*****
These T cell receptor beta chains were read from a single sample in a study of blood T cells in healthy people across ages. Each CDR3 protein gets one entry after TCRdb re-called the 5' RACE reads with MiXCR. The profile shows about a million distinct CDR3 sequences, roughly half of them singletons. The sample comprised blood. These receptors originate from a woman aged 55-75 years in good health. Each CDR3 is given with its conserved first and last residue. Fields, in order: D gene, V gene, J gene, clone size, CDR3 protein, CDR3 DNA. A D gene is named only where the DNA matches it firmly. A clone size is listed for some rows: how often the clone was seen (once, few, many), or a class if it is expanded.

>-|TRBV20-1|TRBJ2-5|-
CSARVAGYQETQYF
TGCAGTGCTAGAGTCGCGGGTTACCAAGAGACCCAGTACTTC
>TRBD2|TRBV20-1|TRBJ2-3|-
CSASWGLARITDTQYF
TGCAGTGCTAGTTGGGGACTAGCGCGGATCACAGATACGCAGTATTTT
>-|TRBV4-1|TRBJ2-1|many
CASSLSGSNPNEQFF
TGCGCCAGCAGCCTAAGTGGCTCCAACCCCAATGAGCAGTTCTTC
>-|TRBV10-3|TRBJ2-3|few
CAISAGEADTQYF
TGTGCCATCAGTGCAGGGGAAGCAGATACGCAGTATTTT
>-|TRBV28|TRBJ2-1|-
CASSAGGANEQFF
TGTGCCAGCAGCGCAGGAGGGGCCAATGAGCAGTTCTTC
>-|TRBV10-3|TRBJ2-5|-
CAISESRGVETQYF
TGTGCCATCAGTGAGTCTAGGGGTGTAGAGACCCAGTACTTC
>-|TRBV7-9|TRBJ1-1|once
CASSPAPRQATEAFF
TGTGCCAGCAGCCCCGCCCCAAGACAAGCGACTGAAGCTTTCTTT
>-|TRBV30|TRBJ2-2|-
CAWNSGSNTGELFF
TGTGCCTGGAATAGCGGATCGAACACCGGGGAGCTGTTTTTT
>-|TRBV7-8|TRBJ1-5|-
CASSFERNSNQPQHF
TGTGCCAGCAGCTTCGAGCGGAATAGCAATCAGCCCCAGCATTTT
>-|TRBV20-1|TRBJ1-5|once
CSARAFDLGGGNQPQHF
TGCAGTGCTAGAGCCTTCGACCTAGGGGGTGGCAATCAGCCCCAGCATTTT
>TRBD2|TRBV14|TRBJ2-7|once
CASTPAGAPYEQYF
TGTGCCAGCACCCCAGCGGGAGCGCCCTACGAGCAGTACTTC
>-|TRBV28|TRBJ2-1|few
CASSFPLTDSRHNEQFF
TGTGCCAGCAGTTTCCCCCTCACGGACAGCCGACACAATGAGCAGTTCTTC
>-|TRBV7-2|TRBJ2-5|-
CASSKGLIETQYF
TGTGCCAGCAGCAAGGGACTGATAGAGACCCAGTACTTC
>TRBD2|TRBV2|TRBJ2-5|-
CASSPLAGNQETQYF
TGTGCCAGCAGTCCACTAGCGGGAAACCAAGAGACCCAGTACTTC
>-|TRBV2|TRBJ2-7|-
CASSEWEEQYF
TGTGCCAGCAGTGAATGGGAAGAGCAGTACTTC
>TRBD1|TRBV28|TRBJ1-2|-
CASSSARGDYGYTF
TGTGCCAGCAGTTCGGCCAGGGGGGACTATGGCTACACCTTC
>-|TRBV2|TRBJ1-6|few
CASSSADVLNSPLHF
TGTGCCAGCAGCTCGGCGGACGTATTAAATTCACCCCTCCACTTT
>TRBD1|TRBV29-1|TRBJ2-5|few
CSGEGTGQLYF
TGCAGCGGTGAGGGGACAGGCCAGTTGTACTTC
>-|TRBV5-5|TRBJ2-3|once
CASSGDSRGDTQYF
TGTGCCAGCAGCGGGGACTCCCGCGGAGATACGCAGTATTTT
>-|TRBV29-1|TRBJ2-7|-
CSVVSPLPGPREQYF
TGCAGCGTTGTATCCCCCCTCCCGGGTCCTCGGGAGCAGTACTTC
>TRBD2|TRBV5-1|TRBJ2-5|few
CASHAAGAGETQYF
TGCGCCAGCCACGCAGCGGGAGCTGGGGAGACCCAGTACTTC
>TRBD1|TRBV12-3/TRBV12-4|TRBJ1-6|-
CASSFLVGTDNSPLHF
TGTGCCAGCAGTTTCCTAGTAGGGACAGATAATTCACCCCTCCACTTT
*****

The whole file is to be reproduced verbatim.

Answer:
These T cell receptor beta chains were read from a single sample in a study of blood T cells in healthy people across ages. Each CDR3 protein gets one entry after TCRdb re-called the 5' RACE reads with MiXCR. The profile shows about a million distinct CDR3 sequences, roughly half of them singletons. The sample comprised blood. These receptors originate from a woman aged 55-75 years in good health. Each CDR3 is given with its conserved first and last residue. Fields, in order: D gene, V gene, J gene, clone size, CDR3 protein, CDR3 DNA. A D gene is named only where the DNA matches it firmly. A clone size is listed for some rows: how often the clone was seen (once, few, many), or a class if it is expanded.

>-|TRBV20-1|TRBJ2-5|-
CSARVAGYQETQYF
TGCAGTGCTAGAGTCGCGGGTTACCAAGAGACCCAGTACTTC
>TRBD2|TRBV20-1|TRBJ2-3|-
CSASWGLARITDTQYF
TGCAGTGCTAGTTGGGGACTAGCGCGGATCACAGATACGCAGTATTTT
>-|TRBV4-1|TRBJ2-1|many
CASSLSGSNPNEQFF
TGCGCCAGCAGCCTAAGTGGCTCCAACCCCAATGAGCAGTTCTTC
>-|TRBV10-3|TRBJ2-3|few
CAISAGEADTQYF
TGTGCCATCAGTGCAGGGGAAGCAGATACGCAGTATTTT
>-|TRBV28|TRBJ2-1|-
CASSAGGANEQFF
TGTGCCAGCAGCGCAGGAGGGGCCAATGAGCAGTTCTTC
>-|TRBV10-3|TRBJ2-5|-
CAISESRGVETQYF
TGTGCCATCAGTGAGTCTAGGGGTGTAGAGACCCAGTACTTC
>-|TRBV7-9|TRBJ1-1|once
CASSPAPRQATEAFF
TGTGCCAGCAGCCCCGCCCCAAGACAAGCGACTGAAGCTTTCTTT
>-|TRBV30|TRBJ2-2|-
CAWNSGSNTGELFF
TGTGCCTGGAATAGCGGATCGAACACCGGGGAGCTGTTTTTT
>-|TRBV7-8|TRBJ1-5|-
CASSFERNSNQPQHF
TGTGCCAGCAGCTTCGAGCGGAATAGCAATCAGCCCCAGCATTTT
>-|TRBV20-1|TRBJ1-5|once
CSARAFDLGGGNQPQHF
TGCAGTGCTAGAGCCTTCGACCTAGGGGGTGGCAATCAGCCCCAGCATTTT
>TRBD2|TRBV14|TRBJ2-7|once
CASTPAGAPYEQYF
TGTGCCAGCACCCCAGCGGGAGCGCCCTACGAGCAGTACTTC
>-|TRBV28|TRBJ2-1|few
CASSFPLTDSRHNEQFF
TGTGCCAGCAGTTTCCCCCTCACGGACAGCCGACACAATGAGCAGTTCTTC
>-|TRBV7-2|TRBJ2-5|-
CASSKGLIETQYF
TGTGCCAGCAGCAAGGGACTGATAGAGACCCAGTACTTC
>TRBD2|TRBV2|TRBJ2-5|-
CASSPLAGNQETQYF
TGTGCCAGCAGTCCACTAGCGGGAAACCAAGAGACCCAGTACTTC
>-|TRBV2|TRBJ2-7|-
CASSEWEEQYF
TGTGCCAGCAGTGAATGGGAAGAGCAGTACTTC
>TRBD1|TRBV28|TRBJ1-2|-
CASSSARGDYGYTF
TGTGCCAGCAGTTCGGCCAGGGGGGACTATGGCTACACCTTC
>-|TRBV2|TRBJ1-6|few
CASSSADVLNSPLHF
TGTGCCAGCAGCTCGGCGGACGTATTAAATTCACCCCTCCACTTT
>TRBD1|TRBV29-1|TRBJ2-5|few
CSGEGTGQLYF
TGCAGCGGTGAGGGGACAGGCCAGTTGTACTTC
>-|TRBV5-5|TRBJ2-3|once
CASSGDSRGDTQYF
TGTGCCAGCAGCGGGGACTCCCGCGGAGATACGCAGTATTTT
>-|TRBV29-1|TRBJ2-7|-
CSVVSPLPGPREQYF
TGCAGCGTTGTATCCCCCCTCCCGGGTCCTCGGGAGCAGTACTTC
>TRBD2|TRBV5-1|TRBJ2-5|few
CASHAAGAGETQYF
TGCGCCAGCCACGCAGCGGGAGCTGGGGAGACCCAGTACTTC
>TRBD1|TRBV12-3/TRBV12-4|TRBJ1-6|-
CASSFLVGTDNSPLHF
TGTGCCAGCAGTTTCCTAGTAGGGACAGATAATTCACCCCTCCACTTT